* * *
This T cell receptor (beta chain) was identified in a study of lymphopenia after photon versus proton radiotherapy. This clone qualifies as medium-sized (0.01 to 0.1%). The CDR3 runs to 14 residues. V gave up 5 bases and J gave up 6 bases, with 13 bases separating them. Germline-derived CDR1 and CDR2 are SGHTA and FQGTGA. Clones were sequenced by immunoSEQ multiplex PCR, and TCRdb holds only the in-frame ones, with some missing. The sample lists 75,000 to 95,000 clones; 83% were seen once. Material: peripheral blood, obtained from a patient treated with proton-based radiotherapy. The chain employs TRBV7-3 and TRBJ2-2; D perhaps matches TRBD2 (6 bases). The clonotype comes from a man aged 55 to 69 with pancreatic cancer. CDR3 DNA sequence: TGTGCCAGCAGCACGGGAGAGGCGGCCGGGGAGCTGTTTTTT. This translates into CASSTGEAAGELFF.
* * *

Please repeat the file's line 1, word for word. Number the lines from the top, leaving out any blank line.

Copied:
This T cell receptor (beta chain) was identified in a study of lymphopenia after photon versus proton radiotherapy. This clone qualifies as medium-sized (0.01 to 0.1%). The CDR3 runs to 14 residues. V gave up 5 bases and J gave up 6 bases, with 13 bases separating them. Germline-derived CDR1 and CDR2 are SGHTA and FQGTGA. Clones were sequenced by immunoSEQ multiplex PCR, and TCRdb holds only the in-frame ones, with some missing. The sample lists 75,000 to 95,000 clones; 83% were seen once. Material: peripheral blood, obtained from a patient treated with proton-based radiotherapy. The chain employs TRBV7-3 and TRBJ2-2; D perhaps matches TRBD2 (6 bases). The clonotype comes from a man aged 55 to 69 with pancreatic cancer. CDR3 DNA sequence: TGTGCCAGCAGCACGGGAGAGGCGGCCGGGGAGCTGTTTTTT. This translates into CASSTGEAAGELFF.